A roadmap for your writing journey


“How do I get started?” I hear this question often from writers who are new to writing and also from writers who have been writing for a while but want to start working towards a goal and want to get published. 

My answer to this question is really simple: read a lot and write a lot.

Read a lot of books in the genre you want to write in and especially books on the topics that you’re interested in writing about. Try to set a goal for yourself that you can stick to.

For example, if you want to write picture books, try reading one everyday, or for short stories, one per week. If that’s too much for you, adjust it to what will work for you, but try to be consistent.

Make a list of books that you love and re-read them at least twice, if not more. Ask yourself what specifically you love about the book. Was it the poetic and lyrical language? Was it the way you were completely absorbed in the story and lost track of time? Was it the relatability of the main character and the things that they experienced? Make notes!

Try as much as you can, to articulate to yourself what was it that you loved and how the writer achieved those things in the writing.

Keep a notebook where you can jot down all your scene and/or story ideas. Don’t judge the ideas, just write them down as they come to you. These could be big ideas like themes and story lines. Or they could be something as simple as snippets of dialogues, first lines, or even just images and descriptions.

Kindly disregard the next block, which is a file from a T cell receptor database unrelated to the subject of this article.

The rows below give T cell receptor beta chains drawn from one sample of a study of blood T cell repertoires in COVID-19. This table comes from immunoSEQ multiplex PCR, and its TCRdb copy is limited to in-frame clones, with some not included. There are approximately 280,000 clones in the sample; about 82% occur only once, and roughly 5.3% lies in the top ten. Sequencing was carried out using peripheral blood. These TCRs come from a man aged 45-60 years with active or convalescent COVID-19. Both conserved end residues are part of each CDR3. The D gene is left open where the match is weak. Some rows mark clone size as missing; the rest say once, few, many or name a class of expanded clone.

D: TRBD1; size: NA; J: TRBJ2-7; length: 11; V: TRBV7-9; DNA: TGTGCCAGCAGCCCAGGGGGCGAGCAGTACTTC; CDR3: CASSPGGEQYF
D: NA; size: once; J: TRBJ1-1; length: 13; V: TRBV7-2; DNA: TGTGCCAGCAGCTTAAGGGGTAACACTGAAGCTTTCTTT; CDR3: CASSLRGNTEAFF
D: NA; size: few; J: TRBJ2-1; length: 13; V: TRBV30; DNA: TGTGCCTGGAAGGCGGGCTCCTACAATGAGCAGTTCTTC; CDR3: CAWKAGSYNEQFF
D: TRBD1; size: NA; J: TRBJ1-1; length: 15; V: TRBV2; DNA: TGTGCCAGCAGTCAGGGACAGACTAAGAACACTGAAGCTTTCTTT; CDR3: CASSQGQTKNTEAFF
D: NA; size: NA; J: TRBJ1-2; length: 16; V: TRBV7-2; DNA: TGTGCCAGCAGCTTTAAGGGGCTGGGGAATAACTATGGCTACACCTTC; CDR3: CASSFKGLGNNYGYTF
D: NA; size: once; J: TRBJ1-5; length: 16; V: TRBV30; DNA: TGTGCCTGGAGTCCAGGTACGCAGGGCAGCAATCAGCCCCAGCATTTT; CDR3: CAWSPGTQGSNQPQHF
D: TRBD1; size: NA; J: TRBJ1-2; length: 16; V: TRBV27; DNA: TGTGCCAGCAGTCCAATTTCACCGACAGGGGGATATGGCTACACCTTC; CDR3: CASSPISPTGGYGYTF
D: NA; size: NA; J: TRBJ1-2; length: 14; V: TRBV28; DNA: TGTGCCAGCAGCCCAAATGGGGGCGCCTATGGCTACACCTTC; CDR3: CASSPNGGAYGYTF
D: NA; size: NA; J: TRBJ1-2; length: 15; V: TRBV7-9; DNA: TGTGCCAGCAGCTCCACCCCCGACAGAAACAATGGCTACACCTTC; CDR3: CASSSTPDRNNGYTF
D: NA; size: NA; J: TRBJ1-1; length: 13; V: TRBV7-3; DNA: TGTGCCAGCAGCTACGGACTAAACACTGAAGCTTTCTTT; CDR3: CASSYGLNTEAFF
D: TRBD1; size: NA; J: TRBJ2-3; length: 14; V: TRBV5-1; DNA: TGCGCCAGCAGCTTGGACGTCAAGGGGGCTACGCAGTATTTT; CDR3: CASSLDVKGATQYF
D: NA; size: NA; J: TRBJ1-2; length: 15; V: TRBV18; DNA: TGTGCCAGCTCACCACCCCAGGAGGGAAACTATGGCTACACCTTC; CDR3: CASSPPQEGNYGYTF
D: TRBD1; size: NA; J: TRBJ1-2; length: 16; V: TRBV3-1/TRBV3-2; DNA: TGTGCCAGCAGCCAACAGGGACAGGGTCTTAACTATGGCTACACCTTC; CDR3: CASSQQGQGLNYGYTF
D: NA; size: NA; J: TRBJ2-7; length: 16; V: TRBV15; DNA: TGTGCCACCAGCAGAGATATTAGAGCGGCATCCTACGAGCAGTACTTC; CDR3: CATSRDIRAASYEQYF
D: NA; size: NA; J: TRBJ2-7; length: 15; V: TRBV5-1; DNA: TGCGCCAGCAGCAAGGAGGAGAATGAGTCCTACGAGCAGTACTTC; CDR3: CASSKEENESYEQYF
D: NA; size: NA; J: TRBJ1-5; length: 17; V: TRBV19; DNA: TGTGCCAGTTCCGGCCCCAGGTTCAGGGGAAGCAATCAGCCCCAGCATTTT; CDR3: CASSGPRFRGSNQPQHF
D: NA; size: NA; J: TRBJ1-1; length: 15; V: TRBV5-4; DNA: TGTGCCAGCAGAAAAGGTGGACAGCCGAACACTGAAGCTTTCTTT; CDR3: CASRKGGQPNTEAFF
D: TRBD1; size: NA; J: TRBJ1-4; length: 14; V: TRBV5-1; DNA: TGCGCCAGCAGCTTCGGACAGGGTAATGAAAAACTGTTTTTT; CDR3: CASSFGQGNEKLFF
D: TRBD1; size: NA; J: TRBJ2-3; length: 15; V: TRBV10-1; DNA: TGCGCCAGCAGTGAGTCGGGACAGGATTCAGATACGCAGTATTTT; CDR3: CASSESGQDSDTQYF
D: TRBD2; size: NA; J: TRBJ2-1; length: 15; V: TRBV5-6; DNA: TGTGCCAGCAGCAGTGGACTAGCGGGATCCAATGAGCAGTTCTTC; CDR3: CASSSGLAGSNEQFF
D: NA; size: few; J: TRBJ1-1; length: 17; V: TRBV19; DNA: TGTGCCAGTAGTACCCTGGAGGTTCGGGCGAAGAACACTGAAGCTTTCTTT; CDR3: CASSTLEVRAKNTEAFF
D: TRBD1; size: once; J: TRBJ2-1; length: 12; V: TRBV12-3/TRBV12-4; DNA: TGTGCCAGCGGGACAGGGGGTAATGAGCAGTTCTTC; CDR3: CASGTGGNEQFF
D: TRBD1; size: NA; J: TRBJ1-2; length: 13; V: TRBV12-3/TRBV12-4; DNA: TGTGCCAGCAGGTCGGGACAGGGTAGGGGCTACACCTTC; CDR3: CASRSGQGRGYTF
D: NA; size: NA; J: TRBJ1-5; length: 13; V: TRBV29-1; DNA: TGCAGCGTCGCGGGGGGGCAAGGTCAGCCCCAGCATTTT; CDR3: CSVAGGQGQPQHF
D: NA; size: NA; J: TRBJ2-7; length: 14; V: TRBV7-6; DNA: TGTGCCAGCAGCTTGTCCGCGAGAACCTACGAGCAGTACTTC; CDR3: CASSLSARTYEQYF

When you feel stuck or aren’t sure what to write about, you can always come back to this notebook.

Revise and rewrite. Creative writing is a skill that needs time to build and requires lots of practice, so don’t be afraid to rewrite your stories. Use books that you love as a guide to help you write the kinds of stories that you want to read.

Take writing courses in the genre that you want to write in. This is just my personal preference, but I don’t recommend taking a course right away because it can feel like information overload, especially if the course covers technique and craft. Those things are important to learn. But I think it helps to start writing on your own first. You’ll have a stronger sense of your voice and appreciation for your tastes. You’ll also come to recognize the gaps in your learning, at which point your brain will be primed to soak up all the new information you learn in a course.

If you found these tips helpful, please share this post with other writers you know.

For more writing advice and tips, and information on course offerings, please join my email list. I’d love to connect with you.

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